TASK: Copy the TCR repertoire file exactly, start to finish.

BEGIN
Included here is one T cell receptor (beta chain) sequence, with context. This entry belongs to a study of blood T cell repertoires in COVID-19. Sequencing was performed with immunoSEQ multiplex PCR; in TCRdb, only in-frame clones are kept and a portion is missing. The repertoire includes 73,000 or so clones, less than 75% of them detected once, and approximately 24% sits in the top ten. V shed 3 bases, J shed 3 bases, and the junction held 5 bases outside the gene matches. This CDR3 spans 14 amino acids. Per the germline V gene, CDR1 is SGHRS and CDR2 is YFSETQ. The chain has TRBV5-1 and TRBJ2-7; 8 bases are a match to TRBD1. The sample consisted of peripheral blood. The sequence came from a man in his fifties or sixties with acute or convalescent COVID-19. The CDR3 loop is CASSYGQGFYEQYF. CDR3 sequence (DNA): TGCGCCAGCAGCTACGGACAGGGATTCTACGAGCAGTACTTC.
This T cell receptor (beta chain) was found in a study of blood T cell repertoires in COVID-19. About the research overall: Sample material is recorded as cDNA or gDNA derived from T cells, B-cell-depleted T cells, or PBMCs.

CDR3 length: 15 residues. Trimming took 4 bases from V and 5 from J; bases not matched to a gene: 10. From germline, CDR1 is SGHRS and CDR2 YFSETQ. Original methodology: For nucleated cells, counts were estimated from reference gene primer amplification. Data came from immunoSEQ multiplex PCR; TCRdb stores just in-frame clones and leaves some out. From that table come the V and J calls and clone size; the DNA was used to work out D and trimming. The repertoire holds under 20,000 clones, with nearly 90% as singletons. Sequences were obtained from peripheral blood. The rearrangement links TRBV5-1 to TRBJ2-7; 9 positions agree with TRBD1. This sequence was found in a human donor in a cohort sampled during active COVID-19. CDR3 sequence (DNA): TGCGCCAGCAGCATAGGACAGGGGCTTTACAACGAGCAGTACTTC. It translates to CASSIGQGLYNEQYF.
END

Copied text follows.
Included here is one T cell receptor (beta chain) sequence, with context. This entry belongs to a study of blood T cell repertoires in COVID-19. Sequencing was performed with immunoSEQ multiplex PCR; in TCRdb, only in-frame clones are kept and a portion is missing. The repertoire includes 73,000 or so clones, less than 75% of them detected once, and approximately 24% sits in the top ten. V shed 3 bases, J shed 3 bases, and the junction held 5 bases outside the gene matches. This CDR3 spans 14 amino acids. Per the germline V gene, CDR1 is SGHRS and CDR2 is YFSETQ. The chain has TRBV5-1 and TRBJ2-7; 8 bases are a match to TRBD1. The sample consisted of peripheral blood. The sequence came from a man in his fifties or sixties with acute or convalescent COVID-19. The CDR3 loop is CASSYGQGFYEQYF. CDR3 sequence (DNA): TGCGCCAGCAGCTACGGACAGGGATTCTACGAGCAGTACTTC.
This T cell receptor (beta chain) was found in a study of blood T cell repertoires in COVID-19. About the research overall: Sample material is recorded as cDNA or gDNA derived from T cells, B-cell-depleted T cells, or PBMCs.

CDR3 length: 15 residues. Trimming took 4 bases from V and 5 from J; bases not matched to a gene: 10. From germline, CDR1 is SGHRS and CDR2 YFSETQ. Original methodology: For nucleated cells, counts were estimated from reference gene primer amplification. Data came from immunoSEQ multiplex PCR; TCRdb stores just in-frame clones and leaves some out. From that table come the V and J calls and clone size; the DNA was used to work out D and trimming. The repertoire holds under 20,000 clones, with nearly 90% as singletons. Sequences were obtained from peripheral blood. The rearrangement links TRBV5-1 to TRBJ2-7; 9 positions agree with TRBD1. This sequence was found in a human donor in a cohort sampled during active COVID-19. CDR3 sequence (DNA): TGCGCCAGCAGCATAGGACAGGGGCTTTACAACGAGCAGTACTTC. It translates to CASSIGQGLYNEQYF.